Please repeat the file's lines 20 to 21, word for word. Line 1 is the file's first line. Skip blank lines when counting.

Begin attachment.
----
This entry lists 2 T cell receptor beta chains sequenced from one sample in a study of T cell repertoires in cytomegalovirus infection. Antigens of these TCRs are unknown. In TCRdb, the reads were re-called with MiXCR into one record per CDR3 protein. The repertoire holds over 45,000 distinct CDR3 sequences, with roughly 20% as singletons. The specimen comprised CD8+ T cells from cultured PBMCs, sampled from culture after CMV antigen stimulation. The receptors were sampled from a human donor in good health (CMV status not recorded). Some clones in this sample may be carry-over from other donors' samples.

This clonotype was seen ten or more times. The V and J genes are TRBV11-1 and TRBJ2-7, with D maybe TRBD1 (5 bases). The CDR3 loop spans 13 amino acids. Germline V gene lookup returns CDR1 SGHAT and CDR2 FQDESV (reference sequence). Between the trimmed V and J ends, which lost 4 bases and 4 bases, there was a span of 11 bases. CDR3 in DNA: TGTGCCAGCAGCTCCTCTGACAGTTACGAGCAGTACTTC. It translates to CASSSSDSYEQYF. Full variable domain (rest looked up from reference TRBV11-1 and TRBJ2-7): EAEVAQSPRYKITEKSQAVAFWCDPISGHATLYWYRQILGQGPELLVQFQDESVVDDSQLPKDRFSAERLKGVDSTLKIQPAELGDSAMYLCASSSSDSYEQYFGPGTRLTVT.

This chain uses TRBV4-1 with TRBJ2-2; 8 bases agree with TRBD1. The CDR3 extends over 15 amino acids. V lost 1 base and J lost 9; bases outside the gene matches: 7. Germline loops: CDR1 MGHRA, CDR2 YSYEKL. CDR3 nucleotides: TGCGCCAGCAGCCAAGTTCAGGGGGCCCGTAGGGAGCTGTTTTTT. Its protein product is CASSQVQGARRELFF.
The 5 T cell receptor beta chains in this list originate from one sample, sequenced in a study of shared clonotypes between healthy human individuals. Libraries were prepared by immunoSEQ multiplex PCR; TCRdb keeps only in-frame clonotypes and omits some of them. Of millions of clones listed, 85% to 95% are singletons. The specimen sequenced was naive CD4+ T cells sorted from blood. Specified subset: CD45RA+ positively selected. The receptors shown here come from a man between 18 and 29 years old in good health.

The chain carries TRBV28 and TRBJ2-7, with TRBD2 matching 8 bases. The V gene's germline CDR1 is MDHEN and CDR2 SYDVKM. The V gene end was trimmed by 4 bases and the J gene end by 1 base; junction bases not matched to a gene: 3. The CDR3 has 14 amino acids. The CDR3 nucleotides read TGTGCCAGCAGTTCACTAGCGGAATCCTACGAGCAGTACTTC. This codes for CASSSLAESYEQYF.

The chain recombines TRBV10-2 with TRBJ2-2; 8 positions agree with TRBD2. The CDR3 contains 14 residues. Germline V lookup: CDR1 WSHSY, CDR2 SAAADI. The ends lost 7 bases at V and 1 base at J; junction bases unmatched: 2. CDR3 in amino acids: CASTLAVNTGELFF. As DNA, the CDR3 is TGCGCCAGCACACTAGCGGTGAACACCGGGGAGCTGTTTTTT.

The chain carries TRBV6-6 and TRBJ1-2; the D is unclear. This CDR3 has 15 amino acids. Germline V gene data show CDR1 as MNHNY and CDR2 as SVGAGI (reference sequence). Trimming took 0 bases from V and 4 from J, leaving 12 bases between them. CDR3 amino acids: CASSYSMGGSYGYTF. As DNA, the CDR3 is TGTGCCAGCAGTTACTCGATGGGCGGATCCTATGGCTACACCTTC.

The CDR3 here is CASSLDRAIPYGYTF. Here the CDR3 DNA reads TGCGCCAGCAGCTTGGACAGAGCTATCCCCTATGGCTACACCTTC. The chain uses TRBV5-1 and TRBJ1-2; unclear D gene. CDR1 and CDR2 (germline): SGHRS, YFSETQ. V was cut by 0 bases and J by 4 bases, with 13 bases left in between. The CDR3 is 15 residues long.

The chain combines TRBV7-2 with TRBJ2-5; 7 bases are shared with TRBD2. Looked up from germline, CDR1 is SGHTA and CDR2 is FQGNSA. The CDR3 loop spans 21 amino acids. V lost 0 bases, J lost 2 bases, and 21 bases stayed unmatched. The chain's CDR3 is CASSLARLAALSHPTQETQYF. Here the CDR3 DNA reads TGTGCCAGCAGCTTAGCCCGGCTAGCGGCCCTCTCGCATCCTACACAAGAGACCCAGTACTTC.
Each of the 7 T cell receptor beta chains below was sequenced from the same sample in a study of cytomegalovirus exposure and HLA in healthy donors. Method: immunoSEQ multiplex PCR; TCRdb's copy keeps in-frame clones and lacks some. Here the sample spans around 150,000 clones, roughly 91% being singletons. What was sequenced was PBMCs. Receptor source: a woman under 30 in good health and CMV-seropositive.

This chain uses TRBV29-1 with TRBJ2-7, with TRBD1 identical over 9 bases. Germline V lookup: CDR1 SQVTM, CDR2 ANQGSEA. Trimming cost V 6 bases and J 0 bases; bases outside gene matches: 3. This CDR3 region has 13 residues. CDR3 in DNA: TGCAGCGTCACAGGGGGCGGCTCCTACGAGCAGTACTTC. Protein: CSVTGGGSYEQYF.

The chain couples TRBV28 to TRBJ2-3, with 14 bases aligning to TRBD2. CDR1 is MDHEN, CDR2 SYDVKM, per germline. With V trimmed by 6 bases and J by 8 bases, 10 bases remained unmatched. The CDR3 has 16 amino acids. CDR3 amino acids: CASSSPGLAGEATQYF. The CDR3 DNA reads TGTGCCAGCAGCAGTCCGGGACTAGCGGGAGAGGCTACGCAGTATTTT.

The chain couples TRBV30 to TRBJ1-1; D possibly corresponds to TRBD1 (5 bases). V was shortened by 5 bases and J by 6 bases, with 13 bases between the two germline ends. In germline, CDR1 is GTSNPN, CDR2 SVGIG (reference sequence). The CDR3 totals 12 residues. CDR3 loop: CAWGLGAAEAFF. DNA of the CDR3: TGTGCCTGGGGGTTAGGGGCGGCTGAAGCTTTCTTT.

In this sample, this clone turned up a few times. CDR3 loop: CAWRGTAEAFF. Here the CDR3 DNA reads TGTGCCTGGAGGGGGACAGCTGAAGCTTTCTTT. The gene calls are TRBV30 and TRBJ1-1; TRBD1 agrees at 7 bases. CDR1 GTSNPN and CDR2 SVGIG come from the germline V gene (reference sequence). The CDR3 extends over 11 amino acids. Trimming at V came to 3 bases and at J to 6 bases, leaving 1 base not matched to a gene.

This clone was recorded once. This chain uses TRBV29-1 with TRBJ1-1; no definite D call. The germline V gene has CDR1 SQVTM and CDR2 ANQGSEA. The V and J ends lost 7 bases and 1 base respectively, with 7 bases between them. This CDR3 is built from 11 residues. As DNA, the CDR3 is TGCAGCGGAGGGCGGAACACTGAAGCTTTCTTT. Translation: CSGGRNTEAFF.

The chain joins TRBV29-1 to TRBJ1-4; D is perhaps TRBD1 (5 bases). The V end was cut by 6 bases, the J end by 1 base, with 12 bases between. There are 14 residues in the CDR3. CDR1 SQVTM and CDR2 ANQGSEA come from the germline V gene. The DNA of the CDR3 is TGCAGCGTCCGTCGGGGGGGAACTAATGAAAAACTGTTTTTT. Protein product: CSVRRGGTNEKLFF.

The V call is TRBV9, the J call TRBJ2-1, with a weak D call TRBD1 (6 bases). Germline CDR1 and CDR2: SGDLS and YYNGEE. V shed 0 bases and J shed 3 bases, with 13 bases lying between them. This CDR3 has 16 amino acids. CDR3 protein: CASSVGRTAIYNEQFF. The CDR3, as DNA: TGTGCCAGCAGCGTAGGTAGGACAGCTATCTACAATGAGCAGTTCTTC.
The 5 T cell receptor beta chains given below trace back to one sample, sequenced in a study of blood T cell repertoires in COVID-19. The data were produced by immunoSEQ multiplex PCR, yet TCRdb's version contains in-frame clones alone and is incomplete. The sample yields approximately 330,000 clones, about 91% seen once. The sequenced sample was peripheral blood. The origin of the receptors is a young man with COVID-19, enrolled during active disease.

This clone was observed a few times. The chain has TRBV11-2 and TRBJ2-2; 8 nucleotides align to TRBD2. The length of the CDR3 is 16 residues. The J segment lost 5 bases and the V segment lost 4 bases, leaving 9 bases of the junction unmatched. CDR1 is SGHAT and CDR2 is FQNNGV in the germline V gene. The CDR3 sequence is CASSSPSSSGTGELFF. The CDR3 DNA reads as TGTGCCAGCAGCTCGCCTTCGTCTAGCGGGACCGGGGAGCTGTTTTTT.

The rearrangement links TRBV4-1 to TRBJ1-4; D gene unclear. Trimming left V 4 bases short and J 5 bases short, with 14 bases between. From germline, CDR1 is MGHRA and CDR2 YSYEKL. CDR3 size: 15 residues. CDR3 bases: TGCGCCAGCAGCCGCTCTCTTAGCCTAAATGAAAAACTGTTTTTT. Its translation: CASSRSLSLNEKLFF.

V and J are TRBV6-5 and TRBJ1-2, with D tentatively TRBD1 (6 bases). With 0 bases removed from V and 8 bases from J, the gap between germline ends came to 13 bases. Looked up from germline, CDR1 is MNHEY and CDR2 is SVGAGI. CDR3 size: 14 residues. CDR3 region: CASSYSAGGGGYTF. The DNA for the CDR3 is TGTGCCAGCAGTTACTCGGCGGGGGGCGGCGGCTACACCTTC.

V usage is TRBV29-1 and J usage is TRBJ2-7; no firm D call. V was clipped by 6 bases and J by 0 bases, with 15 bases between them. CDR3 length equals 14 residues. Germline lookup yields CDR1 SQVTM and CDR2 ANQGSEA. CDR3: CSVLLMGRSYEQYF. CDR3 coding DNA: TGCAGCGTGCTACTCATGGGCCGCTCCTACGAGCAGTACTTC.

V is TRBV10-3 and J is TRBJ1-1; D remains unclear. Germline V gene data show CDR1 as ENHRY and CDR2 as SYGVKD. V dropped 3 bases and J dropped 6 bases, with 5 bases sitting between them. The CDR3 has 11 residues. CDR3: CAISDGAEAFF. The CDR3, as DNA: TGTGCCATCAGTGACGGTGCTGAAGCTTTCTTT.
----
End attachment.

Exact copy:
The rearrangement links TRBV4-1 to TRBJ1-4; D gene unclear. Trimming left V 4 bases short and J 5 bases short, with 14 bases between. From germline, CDR1 is MGHRA and CDR2 YSYEKL. CDR3 size: 15 residues. CDR3 bases: TGCGCCAGCAGCCGCTCTCTTAGCCTAAATGAAAAACTGTTTTTT. Its translation: CASSRSLSLNEKLFF.

V and J are TRBV6-5 and TRBJ1-2, with D tentatively TRBD1 (6 bases). With 0 bases removed from V and 8 bases from J, the gap between germline ends came to 13 bases. Looked up from germline, CDR1 is MNHEY and CDR2 is SVGAGI. CDR3 size: 14 residues. CDR3 region: CASSYSAGGGGYTF. The DNA for the CDR3 is TGTGCCAGCAGTTACTCGGCGGGGGGCGGCGGCTACACCTTC.